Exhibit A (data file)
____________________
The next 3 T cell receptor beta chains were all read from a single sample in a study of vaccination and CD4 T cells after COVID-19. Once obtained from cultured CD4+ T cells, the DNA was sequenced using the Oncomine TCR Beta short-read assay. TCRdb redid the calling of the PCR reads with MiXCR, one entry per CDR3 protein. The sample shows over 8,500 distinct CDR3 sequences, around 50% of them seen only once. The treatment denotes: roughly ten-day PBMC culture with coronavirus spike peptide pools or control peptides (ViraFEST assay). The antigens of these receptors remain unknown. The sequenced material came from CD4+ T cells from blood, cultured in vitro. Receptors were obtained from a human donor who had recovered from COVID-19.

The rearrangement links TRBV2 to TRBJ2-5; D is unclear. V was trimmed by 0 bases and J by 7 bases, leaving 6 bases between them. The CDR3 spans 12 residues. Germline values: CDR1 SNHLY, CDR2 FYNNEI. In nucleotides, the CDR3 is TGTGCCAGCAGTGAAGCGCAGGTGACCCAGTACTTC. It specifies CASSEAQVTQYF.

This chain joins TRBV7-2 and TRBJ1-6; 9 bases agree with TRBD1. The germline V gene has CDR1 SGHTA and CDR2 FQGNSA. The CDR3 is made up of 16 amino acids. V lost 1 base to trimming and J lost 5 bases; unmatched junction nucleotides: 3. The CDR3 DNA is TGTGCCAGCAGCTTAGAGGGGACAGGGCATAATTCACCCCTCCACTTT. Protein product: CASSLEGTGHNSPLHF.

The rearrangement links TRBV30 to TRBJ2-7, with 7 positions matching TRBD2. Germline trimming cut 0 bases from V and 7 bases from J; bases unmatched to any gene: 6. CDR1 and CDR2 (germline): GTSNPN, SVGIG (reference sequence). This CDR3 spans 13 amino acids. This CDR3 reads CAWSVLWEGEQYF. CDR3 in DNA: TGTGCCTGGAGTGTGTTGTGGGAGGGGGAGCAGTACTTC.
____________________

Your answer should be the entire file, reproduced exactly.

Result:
The next 3 T cell receptor beta chains were all read from a single sample in a study of vaccination and CD4 T cells after COVID-19. Once obtained from cultured CD4+ T cells, the DNA was sequenced using the Oncomine TCR Beta short-read assay. TCRdb redid the calling of the PCR reads with MiXCR, one entry per CDR3 protein. The sample shows over 8,500 distinct CDR3 sequences, around 50% of them seen only once. The treatment denotes: roughly ten-day PBMC culture with coronavirus spike peptide pools or control peptides (ViraFEST assay). The antigens of these receptors remain unknown. The sequenced material came from CD4+ T cells from blood, cultured in vitro. Receptors were obtained from a human donor who had recovered from COVID-19.

The rearrangement links TRBV2 to TRBJ2-5; D is unclear. V was trimmed by 0 bases and J by 7 bases, leaving 6 bases between them. The CDR3 spans 12 residues. Germline values: CDR1 SNHLY, CDR2 FYNNEI. In nucleotides, the CDR3 is TGTGCCAGCAGTGAAGCGCAGGTGACCCAGTACTTC. It specifies CASSEAQVTQYF.

This chain joins TRBV7-2 and TRBJ1-6; 9 bases agree with TRBD1. The germline V gene has CDR1 SGHTA and CDR2 FQGNSA. The CDR3 is made up of 16 amino acids. V lost 1 base to trimming and J lost 5 bases; unmatched junction nucleotides: 3. The CDR3 DNA is TGTGCCAGCAGCTTAGAGGGGACAGGGCATAATTCACCCCTCCACTTT. Protein product: CASSLEGTGHNSPLHF.

The rearrangement links TRBV30 to TRBJ2-7, with 7 positions matching TRBD2. Germline trimming cut 0 bases from V and 7 bases from J; bases unmatched to any gene: 6. CDR1 and CDR2 (germline): GTSNPN, SVGIG (reference sequence). This CDR3 spans 13 amino acids. This CDR3 reads CAWSVLWEGEQYF. CDR3 in DNA: TGTGCCTGGAGTGTGTTGTGGGAGGGGGAGCAGTACTTC.